The environmental impact of human activities must be reduced if we want to preserve our planet. Climate change has become a growing concern for people around the world – including many students at EPFL. To help promote sustainability, the School has introduced a new certification system for Master’s internships that indicates which opportunities adhere to strict sustainability standards.
All EPFL Master’s students must complete an internship of between two and six months depending on their field of study. This requirement was introduced ten years ago to help students acquire professional skills in addition to the theory and hands-on experience they get at the School. EPFL has set up a dedicated website where hundreds of businesses post internship opportunities every year; last year more than 1,100 companies posted around 3,000 internships, and 1,285 students made the most of them. Over 70% of the internships were in Switzerland; the rest were mainly in France, the US, Germany, the UK and Belgium.
The idea for the certification came in 2019, when climate change moved to the top of the global agenda. Young people concerned about the future held large protest rallies around the world, Greta Thunberg became a household name and citizens everywhere became aware of the urgent need to protect the environment and tackle the climate crisis. EPFL’s management stepped up its own effort by developing a new strategy and setting up a task force to draft a Climate 2030 action plan that addresses the School’s educational, research and innovation activities as well as campus operations.
The internship sustainability certification was rolled out this summer. Companies can obtain official EPFL recognition that their internship involves developing technology or meeting some other goal that is eco-friendly or contributes to protecting the environment. For example, interns could be asked to develop a program for modeling and subsequently reducing a building’s energy use, calculate how much solar power can be generated for a remote heating system so as to minimize the use of fossil fuels, or come up with software that lets companies measure the environmental impact of their operations.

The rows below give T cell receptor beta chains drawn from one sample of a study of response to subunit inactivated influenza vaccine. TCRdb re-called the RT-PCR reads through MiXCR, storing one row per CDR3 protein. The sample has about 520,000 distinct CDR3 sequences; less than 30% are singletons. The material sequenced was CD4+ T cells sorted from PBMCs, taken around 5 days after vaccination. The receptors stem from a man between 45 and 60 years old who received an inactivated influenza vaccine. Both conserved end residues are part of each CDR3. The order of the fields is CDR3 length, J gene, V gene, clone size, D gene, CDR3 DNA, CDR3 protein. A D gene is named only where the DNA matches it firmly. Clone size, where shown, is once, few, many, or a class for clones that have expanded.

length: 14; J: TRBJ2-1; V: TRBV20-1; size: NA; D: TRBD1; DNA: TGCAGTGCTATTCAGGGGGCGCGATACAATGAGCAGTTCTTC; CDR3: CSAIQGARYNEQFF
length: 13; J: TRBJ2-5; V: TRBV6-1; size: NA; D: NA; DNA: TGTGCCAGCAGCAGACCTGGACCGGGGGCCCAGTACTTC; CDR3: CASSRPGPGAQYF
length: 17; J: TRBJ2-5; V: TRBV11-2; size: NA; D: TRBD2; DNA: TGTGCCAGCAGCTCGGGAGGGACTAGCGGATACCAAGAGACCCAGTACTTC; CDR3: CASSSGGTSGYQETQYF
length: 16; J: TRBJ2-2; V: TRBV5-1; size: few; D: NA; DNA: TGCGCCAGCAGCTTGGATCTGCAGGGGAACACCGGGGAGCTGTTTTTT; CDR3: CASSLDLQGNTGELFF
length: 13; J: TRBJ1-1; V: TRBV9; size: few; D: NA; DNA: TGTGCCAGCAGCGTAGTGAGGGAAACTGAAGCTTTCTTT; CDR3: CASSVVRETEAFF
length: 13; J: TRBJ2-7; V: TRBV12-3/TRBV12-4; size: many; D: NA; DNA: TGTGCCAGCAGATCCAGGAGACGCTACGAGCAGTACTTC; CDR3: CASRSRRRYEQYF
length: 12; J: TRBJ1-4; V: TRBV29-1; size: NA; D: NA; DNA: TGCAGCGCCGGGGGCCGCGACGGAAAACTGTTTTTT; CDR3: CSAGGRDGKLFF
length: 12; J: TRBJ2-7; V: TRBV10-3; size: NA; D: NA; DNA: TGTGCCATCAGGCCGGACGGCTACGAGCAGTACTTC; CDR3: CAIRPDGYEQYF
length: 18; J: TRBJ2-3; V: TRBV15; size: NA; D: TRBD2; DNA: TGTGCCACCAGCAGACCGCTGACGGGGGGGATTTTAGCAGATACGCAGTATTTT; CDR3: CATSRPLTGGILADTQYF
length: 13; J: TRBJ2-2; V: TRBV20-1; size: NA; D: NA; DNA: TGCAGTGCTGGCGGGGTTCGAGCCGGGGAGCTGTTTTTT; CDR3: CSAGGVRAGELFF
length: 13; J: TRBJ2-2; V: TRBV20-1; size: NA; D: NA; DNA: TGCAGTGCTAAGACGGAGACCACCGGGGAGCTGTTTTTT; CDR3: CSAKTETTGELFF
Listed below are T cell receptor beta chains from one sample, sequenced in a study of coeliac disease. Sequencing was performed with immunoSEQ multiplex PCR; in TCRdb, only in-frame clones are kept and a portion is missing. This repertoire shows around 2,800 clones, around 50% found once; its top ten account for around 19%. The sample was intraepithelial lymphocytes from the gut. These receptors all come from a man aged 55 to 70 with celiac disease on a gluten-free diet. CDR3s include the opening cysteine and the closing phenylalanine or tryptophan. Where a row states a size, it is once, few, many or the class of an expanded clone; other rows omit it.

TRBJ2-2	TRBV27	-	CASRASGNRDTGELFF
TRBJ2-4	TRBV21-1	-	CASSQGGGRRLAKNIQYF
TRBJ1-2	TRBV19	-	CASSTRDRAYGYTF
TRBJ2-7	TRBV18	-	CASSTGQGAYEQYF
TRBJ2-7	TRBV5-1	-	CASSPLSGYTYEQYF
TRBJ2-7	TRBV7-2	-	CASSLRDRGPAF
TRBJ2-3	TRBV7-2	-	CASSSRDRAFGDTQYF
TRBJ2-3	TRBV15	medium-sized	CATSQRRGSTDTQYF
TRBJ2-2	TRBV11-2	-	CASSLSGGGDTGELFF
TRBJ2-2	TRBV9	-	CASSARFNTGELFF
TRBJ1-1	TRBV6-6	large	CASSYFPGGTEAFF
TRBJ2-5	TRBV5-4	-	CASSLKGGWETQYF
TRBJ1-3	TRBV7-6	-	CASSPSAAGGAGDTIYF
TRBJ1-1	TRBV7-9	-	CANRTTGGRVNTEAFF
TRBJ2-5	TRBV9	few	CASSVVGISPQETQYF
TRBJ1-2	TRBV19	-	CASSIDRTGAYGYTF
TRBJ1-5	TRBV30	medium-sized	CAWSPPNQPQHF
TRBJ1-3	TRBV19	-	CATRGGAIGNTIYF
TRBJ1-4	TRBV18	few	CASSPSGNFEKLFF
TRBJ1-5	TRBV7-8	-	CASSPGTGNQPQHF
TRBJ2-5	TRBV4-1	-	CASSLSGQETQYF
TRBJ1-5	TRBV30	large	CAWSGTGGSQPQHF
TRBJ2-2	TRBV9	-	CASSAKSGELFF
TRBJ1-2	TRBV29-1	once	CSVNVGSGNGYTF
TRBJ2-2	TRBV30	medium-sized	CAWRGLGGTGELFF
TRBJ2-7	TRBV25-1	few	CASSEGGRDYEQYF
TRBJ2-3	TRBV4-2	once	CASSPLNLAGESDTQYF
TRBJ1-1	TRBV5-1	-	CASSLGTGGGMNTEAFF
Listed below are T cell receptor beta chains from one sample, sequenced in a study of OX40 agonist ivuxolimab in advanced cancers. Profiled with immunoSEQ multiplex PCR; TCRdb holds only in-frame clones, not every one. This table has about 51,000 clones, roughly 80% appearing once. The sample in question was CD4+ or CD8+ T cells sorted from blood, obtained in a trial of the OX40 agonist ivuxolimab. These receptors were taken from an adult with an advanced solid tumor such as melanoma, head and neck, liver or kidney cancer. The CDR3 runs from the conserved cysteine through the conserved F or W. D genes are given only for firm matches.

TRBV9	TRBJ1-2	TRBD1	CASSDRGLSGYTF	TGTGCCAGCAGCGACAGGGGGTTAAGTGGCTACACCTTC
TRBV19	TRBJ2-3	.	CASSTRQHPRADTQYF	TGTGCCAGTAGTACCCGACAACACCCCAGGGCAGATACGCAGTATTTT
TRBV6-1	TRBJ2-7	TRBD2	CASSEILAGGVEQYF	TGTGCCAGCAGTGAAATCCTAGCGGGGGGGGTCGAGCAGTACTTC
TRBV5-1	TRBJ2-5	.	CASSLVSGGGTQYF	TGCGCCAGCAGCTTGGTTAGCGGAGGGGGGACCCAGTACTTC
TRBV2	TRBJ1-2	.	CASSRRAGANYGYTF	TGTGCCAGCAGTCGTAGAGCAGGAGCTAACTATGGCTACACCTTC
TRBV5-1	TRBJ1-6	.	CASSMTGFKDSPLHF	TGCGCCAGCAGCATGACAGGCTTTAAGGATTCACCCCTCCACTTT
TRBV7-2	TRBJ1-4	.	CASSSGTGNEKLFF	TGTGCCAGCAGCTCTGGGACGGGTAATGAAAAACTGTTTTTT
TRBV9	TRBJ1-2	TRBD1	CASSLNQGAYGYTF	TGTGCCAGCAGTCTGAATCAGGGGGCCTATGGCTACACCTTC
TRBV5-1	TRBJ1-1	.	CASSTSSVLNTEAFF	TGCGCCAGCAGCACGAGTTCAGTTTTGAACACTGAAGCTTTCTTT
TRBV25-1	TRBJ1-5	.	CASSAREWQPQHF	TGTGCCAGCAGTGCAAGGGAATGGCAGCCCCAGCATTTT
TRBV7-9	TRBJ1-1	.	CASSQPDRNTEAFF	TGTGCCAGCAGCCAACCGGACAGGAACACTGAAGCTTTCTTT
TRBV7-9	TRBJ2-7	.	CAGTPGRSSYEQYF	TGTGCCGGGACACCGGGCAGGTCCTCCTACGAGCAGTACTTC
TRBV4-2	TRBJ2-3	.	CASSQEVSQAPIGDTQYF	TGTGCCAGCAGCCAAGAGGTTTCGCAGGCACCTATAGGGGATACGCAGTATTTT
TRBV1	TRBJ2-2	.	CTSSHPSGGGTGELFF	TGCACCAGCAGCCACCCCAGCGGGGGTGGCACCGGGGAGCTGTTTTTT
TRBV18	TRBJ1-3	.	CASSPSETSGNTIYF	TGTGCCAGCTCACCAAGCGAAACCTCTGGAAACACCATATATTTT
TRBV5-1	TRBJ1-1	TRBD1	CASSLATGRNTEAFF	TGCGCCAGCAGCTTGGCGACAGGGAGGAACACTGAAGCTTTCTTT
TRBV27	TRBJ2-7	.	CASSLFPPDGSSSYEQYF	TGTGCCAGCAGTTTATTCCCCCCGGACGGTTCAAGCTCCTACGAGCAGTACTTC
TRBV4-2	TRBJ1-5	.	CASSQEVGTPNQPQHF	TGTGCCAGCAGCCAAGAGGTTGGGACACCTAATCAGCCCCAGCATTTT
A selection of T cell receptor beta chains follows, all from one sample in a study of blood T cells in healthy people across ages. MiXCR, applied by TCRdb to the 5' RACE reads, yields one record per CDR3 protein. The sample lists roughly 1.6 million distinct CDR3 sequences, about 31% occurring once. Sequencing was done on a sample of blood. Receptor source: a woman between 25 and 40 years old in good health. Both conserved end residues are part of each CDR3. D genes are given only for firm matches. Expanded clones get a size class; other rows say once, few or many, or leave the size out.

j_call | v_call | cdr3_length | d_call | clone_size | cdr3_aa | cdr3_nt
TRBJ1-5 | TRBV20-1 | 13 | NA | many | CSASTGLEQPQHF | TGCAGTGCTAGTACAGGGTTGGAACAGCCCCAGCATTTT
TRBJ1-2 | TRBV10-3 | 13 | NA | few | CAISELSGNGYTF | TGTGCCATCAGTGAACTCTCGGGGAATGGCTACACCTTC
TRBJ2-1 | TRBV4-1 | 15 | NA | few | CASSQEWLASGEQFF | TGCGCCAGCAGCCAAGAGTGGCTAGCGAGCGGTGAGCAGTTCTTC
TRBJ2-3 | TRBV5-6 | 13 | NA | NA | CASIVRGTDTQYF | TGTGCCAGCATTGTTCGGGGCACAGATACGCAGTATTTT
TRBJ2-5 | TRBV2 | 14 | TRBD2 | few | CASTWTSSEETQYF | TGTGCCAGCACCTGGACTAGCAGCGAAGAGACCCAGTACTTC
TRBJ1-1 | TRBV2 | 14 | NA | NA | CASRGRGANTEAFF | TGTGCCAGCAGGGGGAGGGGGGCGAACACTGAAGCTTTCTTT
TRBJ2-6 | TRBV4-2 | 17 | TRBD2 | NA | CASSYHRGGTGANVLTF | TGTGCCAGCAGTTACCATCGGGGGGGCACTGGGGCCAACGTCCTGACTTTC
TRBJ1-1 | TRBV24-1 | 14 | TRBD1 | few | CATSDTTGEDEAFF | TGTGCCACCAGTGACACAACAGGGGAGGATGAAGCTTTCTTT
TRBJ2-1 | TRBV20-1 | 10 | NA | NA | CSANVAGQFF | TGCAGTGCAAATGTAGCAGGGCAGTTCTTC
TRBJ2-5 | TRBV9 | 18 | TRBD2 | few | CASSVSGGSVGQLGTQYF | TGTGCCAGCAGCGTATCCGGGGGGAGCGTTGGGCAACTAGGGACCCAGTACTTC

Getting used to thinking green
Companies wishing to certify their internships must fill out a questionnaire based on the United Nation’s Sustainable Development Goals, although modified slightly to meet engineers’ needs and background. The questionnaire responses are reviewed by Tech4Impact – an EPFL platform created to accelerate the development of innovative, sustainable technology – which then selects which internships to certify.
The certified internships are indicated with a colored circle – corresponding to the Sustainable Development Goals’ color wheel – on EPFL’s internship website, so that students can spot them easily.
“With this certification system, we wanted to draw attention to sustainability-oriented internships so that companies are more likely to offer them and students are more inclined to select them,” says Catherine Marselli Pasquier, EPFL’s internship program coordinator. “That also aligns with our School’s sustainability strategy and social responsibility approach.”
To prevent greenwashing, companies must provide detailed, comprehensive information, which is checked by experts. “Companies must describe the sustainability aspect of their internships in full and outline coherent sustainability objectives,” says Davor Kosanic, a Tech4Impact project manager. “It’s also a way to prompt companies to take environmental issues more seriously.”
The certification system is still in the testing phase. Students will be asked for feedback once the internships are completed to evaluate whether the sustainability criteria were indeed met and whether students found the certification useful. So far the system has been popular among businesses – several tens of internships had already been certified since early September.